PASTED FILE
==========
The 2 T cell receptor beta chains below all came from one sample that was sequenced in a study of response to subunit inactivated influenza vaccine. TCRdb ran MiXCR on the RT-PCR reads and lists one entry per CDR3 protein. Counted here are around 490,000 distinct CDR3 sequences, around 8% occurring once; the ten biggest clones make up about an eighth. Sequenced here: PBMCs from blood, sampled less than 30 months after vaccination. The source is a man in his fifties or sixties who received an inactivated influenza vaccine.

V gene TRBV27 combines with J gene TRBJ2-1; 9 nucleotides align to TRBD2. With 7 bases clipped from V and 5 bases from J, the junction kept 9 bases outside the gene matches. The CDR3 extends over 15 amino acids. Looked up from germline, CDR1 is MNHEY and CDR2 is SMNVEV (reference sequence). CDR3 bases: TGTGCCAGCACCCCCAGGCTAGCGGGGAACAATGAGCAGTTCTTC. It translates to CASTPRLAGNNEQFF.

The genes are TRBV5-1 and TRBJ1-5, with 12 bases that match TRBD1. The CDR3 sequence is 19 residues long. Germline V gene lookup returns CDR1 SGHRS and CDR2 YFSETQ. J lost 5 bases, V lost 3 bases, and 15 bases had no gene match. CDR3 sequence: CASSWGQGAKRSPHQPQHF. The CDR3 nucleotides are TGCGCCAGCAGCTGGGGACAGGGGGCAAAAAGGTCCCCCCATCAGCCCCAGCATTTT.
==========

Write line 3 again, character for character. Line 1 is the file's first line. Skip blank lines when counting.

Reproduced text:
The genes are TRBV5-1 and TRBJ1-5, with 12 bases that match TRBD1. The CDR3 sequence is 19 residues long. Germline V gene lookup returns CDR1 SGHRS and CDR2 YFSETQ. J lost 5 bases, V lost 3 bases, and 15 bases had no gene match. CDR3 sequence: CASSWGQGAKRSPHQPQHF. The CDR3 nucleotides are TGCGCCAGCAGCTGGGGACAGGGGGCAAAAAGGTCCCCCCATCAGCCCCAGCATTTT.